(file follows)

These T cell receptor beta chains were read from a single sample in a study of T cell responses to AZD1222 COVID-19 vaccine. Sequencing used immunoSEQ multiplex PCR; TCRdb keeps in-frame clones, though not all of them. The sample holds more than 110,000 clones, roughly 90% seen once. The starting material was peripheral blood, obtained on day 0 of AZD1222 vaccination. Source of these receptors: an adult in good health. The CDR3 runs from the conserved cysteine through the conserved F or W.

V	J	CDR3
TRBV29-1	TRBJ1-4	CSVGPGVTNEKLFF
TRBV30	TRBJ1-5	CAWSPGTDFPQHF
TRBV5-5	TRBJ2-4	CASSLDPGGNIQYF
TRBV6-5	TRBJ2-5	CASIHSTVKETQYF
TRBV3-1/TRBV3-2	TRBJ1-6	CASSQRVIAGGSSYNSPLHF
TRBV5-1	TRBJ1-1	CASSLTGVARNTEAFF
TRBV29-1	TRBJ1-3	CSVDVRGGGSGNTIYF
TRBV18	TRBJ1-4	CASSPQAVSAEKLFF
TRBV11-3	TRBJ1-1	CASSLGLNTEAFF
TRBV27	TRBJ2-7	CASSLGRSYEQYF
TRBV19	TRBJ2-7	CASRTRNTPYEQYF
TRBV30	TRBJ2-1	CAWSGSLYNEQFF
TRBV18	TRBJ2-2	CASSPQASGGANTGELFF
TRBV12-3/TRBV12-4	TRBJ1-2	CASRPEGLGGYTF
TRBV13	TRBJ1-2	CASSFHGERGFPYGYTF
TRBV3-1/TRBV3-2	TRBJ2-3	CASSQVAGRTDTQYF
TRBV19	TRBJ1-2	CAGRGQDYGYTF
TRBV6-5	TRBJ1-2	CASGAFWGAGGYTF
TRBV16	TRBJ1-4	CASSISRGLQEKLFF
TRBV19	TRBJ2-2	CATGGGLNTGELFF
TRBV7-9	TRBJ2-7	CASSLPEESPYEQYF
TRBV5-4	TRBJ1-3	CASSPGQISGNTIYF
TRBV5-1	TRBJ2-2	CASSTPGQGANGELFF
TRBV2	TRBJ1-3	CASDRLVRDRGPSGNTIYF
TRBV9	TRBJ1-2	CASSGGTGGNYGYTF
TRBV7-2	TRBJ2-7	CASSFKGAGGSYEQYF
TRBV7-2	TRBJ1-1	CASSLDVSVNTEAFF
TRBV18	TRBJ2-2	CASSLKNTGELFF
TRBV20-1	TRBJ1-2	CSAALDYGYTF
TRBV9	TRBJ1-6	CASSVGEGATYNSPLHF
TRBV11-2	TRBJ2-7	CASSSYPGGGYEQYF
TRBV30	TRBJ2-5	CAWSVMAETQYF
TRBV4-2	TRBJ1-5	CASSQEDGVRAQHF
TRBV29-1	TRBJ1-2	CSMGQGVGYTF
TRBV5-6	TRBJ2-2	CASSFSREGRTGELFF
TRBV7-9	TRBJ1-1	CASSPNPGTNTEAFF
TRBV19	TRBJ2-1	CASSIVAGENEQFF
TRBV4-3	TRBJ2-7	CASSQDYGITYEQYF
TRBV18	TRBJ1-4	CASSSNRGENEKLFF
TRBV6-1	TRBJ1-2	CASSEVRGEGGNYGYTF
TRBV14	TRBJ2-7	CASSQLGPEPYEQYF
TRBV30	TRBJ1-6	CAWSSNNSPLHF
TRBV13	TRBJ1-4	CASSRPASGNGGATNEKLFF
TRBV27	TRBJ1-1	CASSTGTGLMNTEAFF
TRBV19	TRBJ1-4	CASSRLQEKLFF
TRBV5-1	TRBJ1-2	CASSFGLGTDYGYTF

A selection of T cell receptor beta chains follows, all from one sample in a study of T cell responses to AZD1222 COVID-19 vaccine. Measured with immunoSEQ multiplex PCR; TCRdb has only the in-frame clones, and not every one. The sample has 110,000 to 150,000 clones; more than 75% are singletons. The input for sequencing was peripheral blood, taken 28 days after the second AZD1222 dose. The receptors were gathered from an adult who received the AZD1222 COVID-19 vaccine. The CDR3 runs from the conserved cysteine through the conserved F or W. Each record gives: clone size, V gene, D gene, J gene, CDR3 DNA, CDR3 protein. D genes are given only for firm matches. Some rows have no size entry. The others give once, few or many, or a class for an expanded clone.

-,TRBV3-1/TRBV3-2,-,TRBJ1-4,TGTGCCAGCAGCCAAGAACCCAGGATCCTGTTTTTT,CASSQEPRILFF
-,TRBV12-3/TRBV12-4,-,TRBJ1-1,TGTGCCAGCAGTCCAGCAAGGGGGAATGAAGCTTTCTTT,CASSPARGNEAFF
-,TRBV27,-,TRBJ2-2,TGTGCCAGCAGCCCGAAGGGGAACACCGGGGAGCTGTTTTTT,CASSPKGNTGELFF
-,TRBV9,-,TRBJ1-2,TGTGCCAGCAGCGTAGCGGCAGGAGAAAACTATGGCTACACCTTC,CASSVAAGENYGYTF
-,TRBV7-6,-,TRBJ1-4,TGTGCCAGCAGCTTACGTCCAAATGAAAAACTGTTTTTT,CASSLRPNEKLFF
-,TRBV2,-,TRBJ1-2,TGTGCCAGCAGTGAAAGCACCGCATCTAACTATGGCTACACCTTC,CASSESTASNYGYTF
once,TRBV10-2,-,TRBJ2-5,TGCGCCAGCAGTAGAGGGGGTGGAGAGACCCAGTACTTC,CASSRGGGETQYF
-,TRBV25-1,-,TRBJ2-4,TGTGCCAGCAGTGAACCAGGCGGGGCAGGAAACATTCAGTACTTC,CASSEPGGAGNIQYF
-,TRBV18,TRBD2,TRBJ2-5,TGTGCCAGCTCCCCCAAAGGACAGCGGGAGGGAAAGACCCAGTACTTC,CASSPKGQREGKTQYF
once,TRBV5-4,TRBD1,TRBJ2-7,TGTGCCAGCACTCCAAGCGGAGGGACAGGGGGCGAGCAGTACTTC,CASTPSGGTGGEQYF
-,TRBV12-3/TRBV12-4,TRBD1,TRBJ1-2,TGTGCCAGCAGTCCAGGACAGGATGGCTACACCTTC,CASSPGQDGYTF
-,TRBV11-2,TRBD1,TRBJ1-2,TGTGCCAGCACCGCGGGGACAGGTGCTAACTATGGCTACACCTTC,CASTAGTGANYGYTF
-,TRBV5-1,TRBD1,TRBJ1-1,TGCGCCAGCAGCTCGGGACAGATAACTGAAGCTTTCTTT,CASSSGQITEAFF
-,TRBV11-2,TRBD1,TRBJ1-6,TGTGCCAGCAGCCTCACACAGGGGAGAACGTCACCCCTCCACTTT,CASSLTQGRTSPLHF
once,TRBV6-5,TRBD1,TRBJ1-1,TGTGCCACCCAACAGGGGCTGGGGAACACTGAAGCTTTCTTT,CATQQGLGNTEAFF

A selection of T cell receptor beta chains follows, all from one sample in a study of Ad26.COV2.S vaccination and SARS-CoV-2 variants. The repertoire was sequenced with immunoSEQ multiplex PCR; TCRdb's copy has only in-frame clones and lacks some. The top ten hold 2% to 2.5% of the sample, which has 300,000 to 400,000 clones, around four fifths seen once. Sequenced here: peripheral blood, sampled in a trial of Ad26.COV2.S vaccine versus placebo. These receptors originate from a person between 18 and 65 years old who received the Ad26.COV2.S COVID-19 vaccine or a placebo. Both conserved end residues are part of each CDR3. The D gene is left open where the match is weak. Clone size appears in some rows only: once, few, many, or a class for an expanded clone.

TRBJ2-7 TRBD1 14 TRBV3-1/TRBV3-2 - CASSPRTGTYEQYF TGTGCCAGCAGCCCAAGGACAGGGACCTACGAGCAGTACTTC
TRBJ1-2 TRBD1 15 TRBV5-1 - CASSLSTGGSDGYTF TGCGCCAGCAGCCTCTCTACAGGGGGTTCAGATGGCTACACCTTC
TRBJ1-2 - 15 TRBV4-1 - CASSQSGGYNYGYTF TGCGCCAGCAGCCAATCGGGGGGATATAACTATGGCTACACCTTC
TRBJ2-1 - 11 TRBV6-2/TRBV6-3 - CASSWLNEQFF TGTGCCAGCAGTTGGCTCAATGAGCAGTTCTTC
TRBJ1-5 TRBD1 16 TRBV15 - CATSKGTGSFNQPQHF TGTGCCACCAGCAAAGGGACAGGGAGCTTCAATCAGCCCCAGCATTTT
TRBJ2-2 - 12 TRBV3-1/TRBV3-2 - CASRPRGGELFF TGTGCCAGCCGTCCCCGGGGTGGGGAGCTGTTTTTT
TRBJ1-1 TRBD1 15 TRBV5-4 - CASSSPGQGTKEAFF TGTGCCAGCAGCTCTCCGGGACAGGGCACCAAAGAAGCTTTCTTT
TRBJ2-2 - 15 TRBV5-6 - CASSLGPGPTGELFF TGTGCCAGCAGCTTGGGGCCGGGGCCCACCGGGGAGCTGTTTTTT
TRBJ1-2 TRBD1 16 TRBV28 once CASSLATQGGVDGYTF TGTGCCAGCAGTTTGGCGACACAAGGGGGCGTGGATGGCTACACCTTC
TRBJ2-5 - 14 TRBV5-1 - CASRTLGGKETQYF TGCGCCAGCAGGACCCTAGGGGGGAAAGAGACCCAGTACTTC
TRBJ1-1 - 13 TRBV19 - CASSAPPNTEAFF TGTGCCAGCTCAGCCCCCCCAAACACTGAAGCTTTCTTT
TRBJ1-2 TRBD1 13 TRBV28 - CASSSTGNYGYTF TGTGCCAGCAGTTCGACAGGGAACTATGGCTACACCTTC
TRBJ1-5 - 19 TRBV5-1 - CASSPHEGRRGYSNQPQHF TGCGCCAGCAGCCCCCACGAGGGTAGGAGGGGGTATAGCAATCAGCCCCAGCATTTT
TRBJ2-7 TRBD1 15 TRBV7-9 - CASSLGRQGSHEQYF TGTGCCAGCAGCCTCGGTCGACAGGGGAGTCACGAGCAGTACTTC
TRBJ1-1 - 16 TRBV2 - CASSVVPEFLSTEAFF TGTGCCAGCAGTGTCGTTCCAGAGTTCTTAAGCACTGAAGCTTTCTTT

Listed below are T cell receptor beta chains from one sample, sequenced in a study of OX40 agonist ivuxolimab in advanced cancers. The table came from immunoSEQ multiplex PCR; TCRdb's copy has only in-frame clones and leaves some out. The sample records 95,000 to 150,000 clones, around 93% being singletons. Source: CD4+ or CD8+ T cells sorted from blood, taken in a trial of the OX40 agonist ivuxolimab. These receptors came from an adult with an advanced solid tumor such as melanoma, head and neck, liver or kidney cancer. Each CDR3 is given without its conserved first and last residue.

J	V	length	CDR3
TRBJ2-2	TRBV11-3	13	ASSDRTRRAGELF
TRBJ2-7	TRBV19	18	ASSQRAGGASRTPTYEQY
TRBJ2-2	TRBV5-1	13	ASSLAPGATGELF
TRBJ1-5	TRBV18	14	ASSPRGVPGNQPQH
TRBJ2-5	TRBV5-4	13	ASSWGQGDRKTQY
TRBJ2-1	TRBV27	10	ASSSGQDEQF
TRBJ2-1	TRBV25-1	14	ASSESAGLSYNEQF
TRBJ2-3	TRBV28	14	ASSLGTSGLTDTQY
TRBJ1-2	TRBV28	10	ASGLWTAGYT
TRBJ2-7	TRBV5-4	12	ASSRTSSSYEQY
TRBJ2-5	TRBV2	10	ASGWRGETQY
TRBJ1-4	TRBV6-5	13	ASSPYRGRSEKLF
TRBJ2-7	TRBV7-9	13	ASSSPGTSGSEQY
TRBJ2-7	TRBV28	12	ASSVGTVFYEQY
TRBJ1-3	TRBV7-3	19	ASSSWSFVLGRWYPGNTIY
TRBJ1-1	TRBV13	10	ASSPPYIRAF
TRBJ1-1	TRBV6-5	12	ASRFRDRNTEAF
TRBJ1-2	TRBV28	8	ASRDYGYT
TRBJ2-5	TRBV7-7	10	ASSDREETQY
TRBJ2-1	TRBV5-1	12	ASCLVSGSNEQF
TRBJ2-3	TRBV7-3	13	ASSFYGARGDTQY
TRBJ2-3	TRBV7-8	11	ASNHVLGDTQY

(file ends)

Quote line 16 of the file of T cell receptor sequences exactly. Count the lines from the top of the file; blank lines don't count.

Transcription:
TRBV12-3/TRBV12-4	TRBJ1-2	CASRPEGLGGYTF